With many 'rows' uncoloured, my gut feel that these two flagships are very well matched is justified. Looking at the areas where one phone won out, the Lumia 950 XL and Nexus 6 are level pegging yet again at 6-6. It's notable though that one of biggest areas of 'win' for the 950 XL is in imaging - unsurprisingly - if absolute quality in photos and video aren't paramount to a user, then the Windows 10 Mobile device struggles rather more by way of comparison.
Which begs the question, why should a smartphone user consider the Lumia 950 XL (and its stablemate, the 950) next month?
- Compatibility and common(ish) interface with Windows 10 on laptops, desktops and tablets. This extends right through the core applications to third party titles like Tweetium, thanks to the 'universal app' technology.
- Continuum and being able to use the phone AS a PC - a Microsoft Display Dock is being bundled with the 950 XL in a lot of markets if you shop around.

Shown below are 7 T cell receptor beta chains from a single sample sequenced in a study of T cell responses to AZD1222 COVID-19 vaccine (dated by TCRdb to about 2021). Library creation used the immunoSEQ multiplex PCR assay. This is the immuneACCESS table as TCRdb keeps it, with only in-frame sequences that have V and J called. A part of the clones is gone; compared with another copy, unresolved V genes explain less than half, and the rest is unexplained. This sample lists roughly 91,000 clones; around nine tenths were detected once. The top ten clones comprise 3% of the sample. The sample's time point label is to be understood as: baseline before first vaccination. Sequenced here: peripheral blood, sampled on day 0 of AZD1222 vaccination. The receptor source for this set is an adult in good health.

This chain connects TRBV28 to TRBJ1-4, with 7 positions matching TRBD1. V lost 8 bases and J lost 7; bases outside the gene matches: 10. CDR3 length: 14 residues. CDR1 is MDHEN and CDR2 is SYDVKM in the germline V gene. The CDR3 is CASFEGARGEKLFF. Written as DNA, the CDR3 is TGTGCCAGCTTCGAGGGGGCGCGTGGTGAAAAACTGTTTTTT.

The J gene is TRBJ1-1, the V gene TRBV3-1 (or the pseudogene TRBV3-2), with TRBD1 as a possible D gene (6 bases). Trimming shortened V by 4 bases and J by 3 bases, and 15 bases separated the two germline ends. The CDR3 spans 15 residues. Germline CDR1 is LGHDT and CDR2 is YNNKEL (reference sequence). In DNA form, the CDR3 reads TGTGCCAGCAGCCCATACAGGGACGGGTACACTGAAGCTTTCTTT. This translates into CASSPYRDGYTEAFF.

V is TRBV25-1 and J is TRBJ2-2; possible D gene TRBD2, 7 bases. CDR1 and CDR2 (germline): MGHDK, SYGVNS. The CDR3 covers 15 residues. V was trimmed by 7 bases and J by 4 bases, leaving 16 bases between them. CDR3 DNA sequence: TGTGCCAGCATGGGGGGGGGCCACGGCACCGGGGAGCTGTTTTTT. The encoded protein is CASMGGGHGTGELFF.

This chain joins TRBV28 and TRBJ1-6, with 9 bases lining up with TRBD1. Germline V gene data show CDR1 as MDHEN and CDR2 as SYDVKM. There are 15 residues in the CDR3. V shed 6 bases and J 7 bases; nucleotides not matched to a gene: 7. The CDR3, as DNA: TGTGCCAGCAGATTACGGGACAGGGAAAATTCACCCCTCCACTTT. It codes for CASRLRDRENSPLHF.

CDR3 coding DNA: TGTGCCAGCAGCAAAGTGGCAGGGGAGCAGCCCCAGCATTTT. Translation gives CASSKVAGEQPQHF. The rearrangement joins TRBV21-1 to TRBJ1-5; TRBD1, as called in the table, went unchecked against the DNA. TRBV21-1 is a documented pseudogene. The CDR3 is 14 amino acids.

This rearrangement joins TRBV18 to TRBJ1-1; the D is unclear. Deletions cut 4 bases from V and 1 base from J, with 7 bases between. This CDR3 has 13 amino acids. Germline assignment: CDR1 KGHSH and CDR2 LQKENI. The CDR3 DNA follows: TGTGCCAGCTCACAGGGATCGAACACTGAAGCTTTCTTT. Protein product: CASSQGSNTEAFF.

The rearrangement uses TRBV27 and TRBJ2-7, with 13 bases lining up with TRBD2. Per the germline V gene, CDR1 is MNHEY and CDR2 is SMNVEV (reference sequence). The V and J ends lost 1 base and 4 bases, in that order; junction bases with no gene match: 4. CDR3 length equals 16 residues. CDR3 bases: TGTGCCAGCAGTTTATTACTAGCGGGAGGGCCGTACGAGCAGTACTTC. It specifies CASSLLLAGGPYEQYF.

- The excellence in imaging and video is notable - I'm expecting the Microsoft flagships to come right in at the top of the worldwide smartphone photography league. Though the recent OneDrive restrictions rather put the kybosh on auto-backup, etc. Sadly.
- The flexibility in terms of replaceable battery and microSD expansion, two attributes which are becoming rare in the wider smartphone world.
- The Live tile interface, still the best mobile 'home screen' system I've yet seen.
Are those reasons compelling enough? A lot will depend on a prospective purchaser's needs in terms of applications and services, of course.
PS. Another possible Android match-up with the 950 XL might have been the Galaxy Note 5, but that's not even available in Europe officially yet - the Note 5 gets closer to the Lumia in terms of imaging, but would lose out on price and overall flexibility.